Lettre: Letter to the feminist movement

Montréal, June 23, 2011

In the wake of a series of targeted attacks–sometimes subtle, other times blatant–aimed at abolitionist feminists, we call on you, as members of the feminist movement in Québec, to react.

Abolitionist feminists address the fundamentally patriarchal but also racist, capitalist and colonialist nature of the institution of prostitution. The purpose of their political education, prevention and intervention work is to equip feminists with information and tools to enable them to argue that the sex industry is illegitimate and must be eradicated. They also seek to ensure that women have the right to extricate themselves from the exploitative conditions inherent to this industry. They work with women who are or were in the sex industry to organize, pool experiences and act for social transformation. They know that all feminists do not agree with their analysis. But they demand the right to exist, think and work from this perspective.


Abolitionist feminists are publicly denigrated, and, in diverse settings such as universities (including professors) and the social media (individuals’ and group Facebook pages, blogs, websites), are characterized as: “moralizing Christians; old, fat and ugly women who have nothing to do; crazies; sluts and Nazis.” Activities addressing young audiences that are designed to publicize resources for preventing young people from entering into prostitution are criticized, even though these resources are aimed at women who could benefit from these same prevention resources. Ads or announcements about helping services for women who are being sexually exploited in the sex industry are boycotted. Abolitionist feminists are explicitly combatting male violence, yet they are told they are “endangering women in prostitution,” and–the ultimate insult–that they are “committing violence against women in prostitution!”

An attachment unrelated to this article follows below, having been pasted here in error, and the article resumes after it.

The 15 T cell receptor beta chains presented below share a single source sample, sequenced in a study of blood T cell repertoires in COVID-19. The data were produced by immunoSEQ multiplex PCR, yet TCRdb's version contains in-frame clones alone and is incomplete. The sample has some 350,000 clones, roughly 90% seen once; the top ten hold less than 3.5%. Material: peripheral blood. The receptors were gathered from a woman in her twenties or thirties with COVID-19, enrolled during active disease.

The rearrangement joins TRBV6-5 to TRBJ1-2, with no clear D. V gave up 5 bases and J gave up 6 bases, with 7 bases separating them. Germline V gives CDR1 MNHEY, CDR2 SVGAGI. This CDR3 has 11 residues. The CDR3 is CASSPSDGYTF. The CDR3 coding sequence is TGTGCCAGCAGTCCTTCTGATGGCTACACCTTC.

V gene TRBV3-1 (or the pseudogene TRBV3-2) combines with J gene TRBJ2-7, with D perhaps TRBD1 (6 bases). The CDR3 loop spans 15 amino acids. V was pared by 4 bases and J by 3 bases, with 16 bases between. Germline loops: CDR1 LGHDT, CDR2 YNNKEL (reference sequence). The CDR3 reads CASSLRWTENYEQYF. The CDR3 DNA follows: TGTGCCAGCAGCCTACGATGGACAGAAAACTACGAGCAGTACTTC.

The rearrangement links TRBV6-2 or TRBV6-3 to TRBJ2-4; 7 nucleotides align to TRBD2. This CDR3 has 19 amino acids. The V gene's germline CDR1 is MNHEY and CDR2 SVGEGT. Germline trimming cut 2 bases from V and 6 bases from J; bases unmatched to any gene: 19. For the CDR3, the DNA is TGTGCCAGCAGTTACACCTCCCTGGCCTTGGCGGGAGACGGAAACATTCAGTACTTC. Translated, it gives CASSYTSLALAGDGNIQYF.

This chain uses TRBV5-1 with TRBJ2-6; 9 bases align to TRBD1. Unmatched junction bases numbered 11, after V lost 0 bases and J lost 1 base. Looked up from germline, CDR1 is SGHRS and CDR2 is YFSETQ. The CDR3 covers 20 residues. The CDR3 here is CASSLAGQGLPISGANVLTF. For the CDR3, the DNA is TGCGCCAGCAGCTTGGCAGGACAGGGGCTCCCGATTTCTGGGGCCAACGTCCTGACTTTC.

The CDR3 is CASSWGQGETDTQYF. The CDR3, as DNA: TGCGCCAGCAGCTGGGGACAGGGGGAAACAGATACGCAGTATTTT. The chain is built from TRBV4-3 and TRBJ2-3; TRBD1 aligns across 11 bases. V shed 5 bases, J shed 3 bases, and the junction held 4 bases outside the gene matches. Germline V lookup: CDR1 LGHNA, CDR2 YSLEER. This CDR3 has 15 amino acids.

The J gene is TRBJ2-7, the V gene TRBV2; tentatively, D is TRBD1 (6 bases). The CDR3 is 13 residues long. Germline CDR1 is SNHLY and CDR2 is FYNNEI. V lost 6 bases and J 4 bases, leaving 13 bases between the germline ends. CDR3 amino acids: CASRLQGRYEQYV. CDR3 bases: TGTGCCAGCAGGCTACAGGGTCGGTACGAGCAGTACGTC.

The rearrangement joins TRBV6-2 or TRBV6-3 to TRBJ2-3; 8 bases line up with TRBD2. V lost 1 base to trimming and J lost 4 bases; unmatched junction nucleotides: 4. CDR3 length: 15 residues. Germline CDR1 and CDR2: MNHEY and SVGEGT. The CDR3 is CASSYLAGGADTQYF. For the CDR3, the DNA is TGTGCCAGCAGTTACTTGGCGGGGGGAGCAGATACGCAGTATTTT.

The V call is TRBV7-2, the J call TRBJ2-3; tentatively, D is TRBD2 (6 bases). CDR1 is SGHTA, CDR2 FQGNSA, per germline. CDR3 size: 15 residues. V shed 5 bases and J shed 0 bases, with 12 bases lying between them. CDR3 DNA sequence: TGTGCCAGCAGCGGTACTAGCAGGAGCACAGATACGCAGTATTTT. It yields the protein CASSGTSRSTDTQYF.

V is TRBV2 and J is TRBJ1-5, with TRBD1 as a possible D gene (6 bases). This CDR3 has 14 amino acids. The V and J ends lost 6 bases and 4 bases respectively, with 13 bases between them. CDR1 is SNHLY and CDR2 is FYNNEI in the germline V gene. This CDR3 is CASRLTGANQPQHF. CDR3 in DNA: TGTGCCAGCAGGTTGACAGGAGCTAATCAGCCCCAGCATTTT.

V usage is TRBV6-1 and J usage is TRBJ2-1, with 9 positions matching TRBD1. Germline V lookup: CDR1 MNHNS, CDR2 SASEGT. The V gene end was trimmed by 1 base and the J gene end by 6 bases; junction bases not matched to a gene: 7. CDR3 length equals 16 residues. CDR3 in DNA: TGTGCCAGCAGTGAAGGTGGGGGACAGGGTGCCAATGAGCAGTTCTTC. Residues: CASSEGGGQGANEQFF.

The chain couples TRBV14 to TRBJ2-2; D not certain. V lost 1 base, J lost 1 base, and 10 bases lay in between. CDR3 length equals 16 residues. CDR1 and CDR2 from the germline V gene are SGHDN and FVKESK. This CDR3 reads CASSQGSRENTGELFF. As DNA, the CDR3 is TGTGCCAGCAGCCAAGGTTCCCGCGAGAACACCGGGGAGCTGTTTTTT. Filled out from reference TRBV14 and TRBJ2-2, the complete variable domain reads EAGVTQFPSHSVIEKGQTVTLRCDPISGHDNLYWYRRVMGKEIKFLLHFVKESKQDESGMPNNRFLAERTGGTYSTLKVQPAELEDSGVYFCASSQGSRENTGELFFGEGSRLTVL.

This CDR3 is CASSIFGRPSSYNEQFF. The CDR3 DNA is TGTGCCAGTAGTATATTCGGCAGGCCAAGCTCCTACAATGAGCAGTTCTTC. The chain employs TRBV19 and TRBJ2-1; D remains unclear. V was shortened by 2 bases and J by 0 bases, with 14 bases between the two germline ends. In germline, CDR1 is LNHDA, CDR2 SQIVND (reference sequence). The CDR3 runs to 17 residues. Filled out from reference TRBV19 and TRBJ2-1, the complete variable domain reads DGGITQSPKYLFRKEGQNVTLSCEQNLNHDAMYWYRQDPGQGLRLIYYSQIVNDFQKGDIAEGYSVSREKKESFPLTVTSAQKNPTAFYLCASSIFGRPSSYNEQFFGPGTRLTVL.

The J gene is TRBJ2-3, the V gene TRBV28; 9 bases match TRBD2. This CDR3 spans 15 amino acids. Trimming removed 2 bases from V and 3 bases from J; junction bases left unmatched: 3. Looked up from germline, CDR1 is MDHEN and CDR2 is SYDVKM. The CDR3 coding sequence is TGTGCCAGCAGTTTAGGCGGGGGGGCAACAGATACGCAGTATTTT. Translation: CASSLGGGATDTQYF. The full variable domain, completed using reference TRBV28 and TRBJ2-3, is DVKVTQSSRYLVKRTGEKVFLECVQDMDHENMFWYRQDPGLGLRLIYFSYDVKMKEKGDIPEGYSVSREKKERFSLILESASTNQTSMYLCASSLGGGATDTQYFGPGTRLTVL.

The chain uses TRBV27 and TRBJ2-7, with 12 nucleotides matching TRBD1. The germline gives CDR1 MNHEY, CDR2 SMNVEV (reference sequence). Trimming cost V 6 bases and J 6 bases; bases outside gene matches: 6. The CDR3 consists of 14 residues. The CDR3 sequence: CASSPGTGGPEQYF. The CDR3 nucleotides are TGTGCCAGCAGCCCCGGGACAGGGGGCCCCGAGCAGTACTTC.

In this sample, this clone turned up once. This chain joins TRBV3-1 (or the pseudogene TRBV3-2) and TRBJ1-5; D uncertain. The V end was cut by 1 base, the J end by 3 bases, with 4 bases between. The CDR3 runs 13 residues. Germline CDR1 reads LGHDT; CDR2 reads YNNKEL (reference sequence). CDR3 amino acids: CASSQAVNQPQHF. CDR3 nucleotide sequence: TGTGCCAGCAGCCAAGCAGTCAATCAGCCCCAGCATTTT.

Feminists who take the risk of naming and denouncing men’s violence, and feminists who have endured the violence of thousands of men in prostitution for periods of 10, 20, even 30 years or more–sometimes from the age of 2–are accused of committing violence against other women. Regardless of our past or our experience as feminists, we believe that it is always, and has always been, unacceptable to tolerate feminists’ use of tactics designed to silence other feminists, even when we are in disagreement. Yet, that is exactly what is happening right now.

These strategies are unbefitting a movement that seeks collective debate and thinking that will lead to new actions and an enhanced feminist practice. It is unacceptable to say that abolitionist feminists are committing violence against women in prostitution. It is even more unacceptable when it is directed against feminists who have a past experience of prostitution! The purpose of these tactics is to silence women and it also means that some women, especially feminists, are reluctant to take a position because they don’t want to be caught up in this pressure cooker. The same tactics also prevent women in prostitution from having access to another perspective and other choices. Of course, abolitionist feminists have no intention of shutting up.